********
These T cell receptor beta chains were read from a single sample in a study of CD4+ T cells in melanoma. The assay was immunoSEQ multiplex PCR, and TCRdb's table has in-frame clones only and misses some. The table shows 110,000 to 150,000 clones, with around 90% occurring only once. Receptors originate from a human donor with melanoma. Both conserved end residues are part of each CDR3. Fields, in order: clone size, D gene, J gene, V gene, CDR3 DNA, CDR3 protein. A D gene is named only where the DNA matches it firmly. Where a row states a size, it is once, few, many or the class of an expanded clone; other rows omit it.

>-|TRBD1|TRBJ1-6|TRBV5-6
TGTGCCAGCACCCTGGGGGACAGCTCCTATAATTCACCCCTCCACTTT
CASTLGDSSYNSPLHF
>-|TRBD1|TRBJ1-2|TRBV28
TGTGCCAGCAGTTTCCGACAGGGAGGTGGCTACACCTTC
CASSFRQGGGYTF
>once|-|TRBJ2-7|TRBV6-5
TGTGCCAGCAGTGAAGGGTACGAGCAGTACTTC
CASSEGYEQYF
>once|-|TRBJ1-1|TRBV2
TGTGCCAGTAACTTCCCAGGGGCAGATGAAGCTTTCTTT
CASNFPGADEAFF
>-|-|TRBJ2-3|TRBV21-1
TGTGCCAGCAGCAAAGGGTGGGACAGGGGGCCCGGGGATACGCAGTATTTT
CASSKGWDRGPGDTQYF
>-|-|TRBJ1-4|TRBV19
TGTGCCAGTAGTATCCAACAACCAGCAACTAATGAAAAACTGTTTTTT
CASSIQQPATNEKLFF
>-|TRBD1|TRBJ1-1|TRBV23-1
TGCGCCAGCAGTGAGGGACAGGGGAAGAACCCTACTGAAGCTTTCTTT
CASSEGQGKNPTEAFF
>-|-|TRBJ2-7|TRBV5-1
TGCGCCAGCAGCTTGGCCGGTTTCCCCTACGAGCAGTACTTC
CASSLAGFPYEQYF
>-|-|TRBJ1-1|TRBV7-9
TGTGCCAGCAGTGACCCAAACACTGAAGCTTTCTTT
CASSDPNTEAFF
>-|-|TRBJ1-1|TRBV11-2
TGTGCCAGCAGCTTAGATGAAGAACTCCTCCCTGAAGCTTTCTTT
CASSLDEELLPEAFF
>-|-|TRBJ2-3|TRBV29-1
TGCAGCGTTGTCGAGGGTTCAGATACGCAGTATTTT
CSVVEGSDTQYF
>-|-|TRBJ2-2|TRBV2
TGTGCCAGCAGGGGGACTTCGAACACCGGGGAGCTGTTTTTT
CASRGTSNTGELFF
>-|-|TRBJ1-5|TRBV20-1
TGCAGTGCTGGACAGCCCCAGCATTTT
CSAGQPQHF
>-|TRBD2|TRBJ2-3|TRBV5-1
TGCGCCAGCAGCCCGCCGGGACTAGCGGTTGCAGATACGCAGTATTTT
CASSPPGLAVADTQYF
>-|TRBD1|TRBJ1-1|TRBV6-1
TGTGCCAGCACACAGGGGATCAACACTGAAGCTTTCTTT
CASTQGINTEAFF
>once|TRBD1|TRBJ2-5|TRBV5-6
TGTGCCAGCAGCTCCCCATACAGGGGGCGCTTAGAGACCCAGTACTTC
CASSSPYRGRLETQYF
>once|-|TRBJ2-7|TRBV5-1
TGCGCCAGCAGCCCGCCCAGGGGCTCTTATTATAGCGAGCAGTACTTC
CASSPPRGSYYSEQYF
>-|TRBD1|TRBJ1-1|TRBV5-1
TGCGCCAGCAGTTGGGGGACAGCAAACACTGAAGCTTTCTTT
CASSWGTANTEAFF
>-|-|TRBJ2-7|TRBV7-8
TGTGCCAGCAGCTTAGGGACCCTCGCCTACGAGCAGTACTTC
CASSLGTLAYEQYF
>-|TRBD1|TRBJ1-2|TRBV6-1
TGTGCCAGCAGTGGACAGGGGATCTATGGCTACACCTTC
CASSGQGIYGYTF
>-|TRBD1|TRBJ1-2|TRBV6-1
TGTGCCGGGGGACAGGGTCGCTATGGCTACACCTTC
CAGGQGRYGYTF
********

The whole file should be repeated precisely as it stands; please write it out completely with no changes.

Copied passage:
These T cell receptor beta chains were read from a single sample in a study of CD4+ T cells in melanoma. The assay was immunoSEQ multiplex PCR, and TCRdb's table has in-frame clones only and misses some. The table shows 110,000 to 150,000 clones, with around 90% occurring only once. Receptors originate from a human donor with melanoma. Both conserved end residues are part of each CDR3. Fields, in order: clone size, D gene, J gene, V gene, CDR3 DNA, CDR3 protein. A D gene is named only where the DNA matches it firmly. Where a row states a size, it is once, few, many or the class of an expanded clone; other rows omit it.

>-|TRBD1|TRBJ1-6|TRBV5-6
TGTGCCAGCACCCTGGGGGACAGCTCCTATAATTCACCCCTCCACTTT
CASTLGDSSYNSPLHF
>-|TRBD1|TRBJ1-2|TRBV28
TGTGCCAGCAGTTTCCGACAGGGAGGTGGCTACACCTTC
CASSFRQGGGYTF
>once|-|TRBJ2-7|TRBV6-5
TGTGCCAGCAGTGAAGGGTACGAGCAGTACTTC
CASSEGYEQYF
>once|-|TRBJ1-1|TRBV2
TGTGCCAGTAACTTCCCAGGGGCAGATGAAGCTTTCTTT
CASNFPGADEAFF
>-|-|TRBJ2-3|TRBV21-1
TGTGCCAGCAGCAAAGGGTGGGACAGGGGGCCCGGGGATACGCAGTATTTT
CASSKGWDRGPGDTQYF
>-|-|TRBJ1-4|TRBV19
TGTGCCAGTAGTATCCAACAACCAGCAACTAATGAAAAACTGTTTTTT
CASSIQQPATNEKLFF
>-|TRBD1|TRBJ1-1|TRBV23-1
TGCGCCAGCAGTGAGGGACAGGGGAAGAACCCTACTGAAGCTTTCTTT
CASSEGQGKNPTEAFF
>-|-|TRBJ2-7|TRBV5-1
TGCGCCAGCAGCTTGGCCGGTTTCCCCTACGAGCAGTACTTC
CASSLAGFPYEQYF
>-|-|TRBJ1-1|TRBV7-9
TGTGCCAGCAGTGACCCAAACACTGAAGCTTTCTTT
CASSDPNTEAFF
>-|-|TRBJ1-1|TRBV11-2
TGTGCCAGCAGCTTAGATGAAGAACTCCTCCCTGAAGCTTTCTTT
CASSLDEELLPEAFF
>-|-|TRBJ2-3|TRBV29-1
TGCAGCGTTGTCGAGGGTTCAGATACGCAGTATTTT
CSVVEGSDTQYF
>-|-|TRBJ2-2|TRBV2
TGTGCCAGCAGGGGGACTTCGAACACCGGGGAGCTGTTTTTT
CASRGTSNTGELFF
>-|-|TRBJ1-5|TRBV20-1
TGCAGTGCTGGACAGCCCCAGCATTTT
CSAGQPQHF
>-|TRBD2|TRBJ2-3|TRBV5-1
TGCGCCAGCAGCCCGCCGGGACTAGCGGTTGCAGATACGCAGTATTTT
CASSPPGLAVADTQYF
>-|TRBD1|TRBJ1-1|TRBV6-1
TGTGCCAGCACACAGGGGATCAACACTGAAGCTTTCTTT
CASTQGINTEAFF
>once|TRBD1|TRBJ2-5|TRBV5-6
TGTGCCAGCAGCTCCCCATACAGGGGGCGCTTAGAGACCCAGTACTTC
CASSSPYRGRLETQYF
>once|-|TRBJ2-7|TRBV5-1
TGCGCCAGCAGCCCGCCCAGGGGCTCTTATTATAGCGAGCAGTACTTC
CASSPPRGSYYSEQYF
>-|TRBD1|TRBJ1-1|TRBV5-1
TGCGCCAGCAGTTGGGGGACAGCAAACACTGAAGCTTTCTTT
CASSWGTANTEAFF
>-|-|TRBJ2-7|TRBV7-8
TGTGCCAGCAGCTTAGGGACCCTCGCCTACGAGCAGTACTTC
CASSLGTLAYEQYF
>-|TRBD1|TRBJ1-2|TRBV6-1
TGTGCCAGCAGTGGACAGGGGATCTATGGCTACACCTTC
CASSGQGIYGYTF
>-|TRBD1|TRBJ1-2|TRBV6-1
TGTGCCGGGGGACAGGGTCGCTATGGCTACACCTTC
CAGGQGRYGYTF